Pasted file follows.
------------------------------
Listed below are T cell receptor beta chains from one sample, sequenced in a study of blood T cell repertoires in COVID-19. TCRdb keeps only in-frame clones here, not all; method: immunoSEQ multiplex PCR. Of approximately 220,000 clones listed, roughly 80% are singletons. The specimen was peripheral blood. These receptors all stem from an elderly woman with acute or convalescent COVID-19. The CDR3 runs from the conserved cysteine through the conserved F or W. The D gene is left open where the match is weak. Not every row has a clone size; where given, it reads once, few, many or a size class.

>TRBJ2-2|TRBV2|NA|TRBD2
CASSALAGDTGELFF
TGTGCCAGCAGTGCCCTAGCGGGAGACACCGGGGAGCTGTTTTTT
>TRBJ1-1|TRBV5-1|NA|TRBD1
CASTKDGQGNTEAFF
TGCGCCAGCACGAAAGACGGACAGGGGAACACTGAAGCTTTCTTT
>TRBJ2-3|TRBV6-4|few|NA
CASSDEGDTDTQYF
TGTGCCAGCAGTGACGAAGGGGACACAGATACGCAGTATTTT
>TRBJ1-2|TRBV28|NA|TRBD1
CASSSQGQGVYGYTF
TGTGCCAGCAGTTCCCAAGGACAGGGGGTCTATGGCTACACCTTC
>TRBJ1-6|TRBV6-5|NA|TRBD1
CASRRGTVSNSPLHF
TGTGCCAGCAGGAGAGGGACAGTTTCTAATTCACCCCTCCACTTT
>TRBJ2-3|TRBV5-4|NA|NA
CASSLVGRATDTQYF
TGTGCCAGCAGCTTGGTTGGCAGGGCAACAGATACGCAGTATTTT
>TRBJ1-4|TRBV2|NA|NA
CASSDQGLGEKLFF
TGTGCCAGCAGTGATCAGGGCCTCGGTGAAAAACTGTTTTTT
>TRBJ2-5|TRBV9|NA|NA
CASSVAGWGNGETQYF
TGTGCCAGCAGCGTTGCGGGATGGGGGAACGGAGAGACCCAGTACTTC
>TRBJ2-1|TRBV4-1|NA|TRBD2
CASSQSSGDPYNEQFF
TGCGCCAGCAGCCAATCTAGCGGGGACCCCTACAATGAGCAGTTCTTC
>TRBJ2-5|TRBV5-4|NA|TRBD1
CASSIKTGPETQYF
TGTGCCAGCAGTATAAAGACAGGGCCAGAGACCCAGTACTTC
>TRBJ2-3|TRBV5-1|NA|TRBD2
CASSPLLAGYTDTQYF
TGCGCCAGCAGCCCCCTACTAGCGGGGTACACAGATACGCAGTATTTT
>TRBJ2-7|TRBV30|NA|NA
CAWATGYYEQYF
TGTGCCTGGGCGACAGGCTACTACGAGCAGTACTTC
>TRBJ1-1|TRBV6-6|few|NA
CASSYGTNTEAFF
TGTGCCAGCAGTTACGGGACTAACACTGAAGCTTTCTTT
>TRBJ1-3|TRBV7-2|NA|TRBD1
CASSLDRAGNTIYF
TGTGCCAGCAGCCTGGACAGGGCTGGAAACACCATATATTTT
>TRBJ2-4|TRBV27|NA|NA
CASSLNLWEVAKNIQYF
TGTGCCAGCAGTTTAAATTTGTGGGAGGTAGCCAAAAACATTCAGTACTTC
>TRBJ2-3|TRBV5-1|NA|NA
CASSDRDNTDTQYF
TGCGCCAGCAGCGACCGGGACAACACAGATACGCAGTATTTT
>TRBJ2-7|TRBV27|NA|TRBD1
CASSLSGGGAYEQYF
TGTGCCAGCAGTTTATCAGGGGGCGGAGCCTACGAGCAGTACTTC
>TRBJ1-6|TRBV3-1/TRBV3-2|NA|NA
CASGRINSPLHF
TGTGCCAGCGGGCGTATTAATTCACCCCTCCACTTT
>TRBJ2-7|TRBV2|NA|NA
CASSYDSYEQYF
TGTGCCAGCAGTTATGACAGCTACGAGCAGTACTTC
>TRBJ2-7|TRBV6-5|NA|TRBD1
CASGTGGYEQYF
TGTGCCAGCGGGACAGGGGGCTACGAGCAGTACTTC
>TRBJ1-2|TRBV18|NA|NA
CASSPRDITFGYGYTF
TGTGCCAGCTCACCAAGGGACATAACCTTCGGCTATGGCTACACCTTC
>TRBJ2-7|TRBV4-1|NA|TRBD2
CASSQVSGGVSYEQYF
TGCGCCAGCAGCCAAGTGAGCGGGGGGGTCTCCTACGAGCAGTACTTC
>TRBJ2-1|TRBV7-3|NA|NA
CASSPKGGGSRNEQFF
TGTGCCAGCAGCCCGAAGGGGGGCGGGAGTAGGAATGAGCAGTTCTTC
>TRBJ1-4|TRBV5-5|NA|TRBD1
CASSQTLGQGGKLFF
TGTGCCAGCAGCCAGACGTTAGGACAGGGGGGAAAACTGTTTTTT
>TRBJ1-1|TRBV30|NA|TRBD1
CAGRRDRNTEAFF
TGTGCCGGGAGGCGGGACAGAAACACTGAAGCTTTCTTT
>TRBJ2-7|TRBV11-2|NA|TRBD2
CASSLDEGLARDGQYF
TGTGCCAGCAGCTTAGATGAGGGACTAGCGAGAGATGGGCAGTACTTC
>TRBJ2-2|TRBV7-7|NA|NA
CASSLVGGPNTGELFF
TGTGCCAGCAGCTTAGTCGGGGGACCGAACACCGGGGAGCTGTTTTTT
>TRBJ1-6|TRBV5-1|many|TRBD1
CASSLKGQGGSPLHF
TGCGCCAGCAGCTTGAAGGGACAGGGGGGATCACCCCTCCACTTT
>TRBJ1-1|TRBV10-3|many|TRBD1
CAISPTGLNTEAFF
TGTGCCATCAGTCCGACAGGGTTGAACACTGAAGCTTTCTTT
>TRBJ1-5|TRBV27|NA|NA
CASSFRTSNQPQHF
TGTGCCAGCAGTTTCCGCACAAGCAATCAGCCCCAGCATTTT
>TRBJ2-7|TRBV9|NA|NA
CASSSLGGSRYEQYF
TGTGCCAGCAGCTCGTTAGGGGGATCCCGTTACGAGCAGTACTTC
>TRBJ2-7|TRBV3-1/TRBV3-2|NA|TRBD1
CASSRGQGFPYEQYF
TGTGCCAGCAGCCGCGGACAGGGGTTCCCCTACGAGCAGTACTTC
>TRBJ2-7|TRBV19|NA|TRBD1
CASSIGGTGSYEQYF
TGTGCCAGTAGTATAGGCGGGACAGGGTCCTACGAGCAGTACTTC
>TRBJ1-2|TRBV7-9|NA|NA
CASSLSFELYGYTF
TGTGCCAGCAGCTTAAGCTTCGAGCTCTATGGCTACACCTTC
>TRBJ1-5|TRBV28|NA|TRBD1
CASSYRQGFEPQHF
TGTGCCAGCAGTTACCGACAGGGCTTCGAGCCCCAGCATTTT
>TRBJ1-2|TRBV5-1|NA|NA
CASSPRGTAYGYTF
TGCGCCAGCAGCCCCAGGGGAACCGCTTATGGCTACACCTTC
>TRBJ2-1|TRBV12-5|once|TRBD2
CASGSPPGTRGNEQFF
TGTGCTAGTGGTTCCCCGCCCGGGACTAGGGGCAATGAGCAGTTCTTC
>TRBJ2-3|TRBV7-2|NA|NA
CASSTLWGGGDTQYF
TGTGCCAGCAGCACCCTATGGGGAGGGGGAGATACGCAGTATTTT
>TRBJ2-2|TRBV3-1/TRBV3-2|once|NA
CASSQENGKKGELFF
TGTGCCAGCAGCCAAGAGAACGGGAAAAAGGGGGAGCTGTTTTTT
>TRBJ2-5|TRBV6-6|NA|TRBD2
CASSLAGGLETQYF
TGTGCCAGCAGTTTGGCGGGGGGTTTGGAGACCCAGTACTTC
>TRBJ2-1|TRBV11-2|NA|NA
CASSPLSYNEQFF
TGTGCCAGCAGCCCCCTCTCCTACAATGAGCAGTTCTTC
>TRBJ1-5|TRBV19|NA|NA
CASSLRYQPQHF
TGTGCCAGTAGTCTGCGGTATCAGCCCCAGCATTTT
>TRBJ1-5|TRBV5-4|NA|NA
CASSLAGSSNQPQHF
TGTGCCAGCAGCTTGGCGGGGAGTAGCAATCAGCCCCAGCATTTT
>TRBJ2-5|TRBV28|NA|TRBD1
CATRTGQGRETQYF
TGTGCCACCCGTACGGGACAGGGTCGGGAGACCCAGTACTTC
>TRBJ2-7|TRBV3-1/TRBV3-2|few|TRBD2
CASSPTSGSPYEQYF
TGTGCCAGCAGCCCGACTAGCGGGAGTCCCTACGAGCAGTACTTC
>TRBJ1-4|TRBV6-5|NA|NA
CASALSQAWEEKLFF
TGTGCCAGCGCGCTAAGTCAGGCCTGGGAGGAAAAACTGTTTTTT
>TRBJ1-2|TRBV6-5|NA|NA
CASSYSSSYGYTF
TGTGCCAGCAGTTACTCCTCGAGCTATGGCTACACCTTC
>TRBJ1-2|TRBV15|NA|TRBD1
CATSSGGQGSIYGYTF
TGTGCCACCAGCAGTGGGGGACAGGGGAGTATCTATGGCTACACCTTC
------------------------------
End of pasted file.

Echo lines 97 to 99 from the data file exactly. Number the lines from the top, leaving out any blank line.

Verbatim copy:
TGTGCCAGCAGCCGCGGACAGGGGTTCCCCTACGAGCAGTACTTC
>TRBJ2-7|TRBV19|NA|TRBD1
CASSIGGTGSYEQYF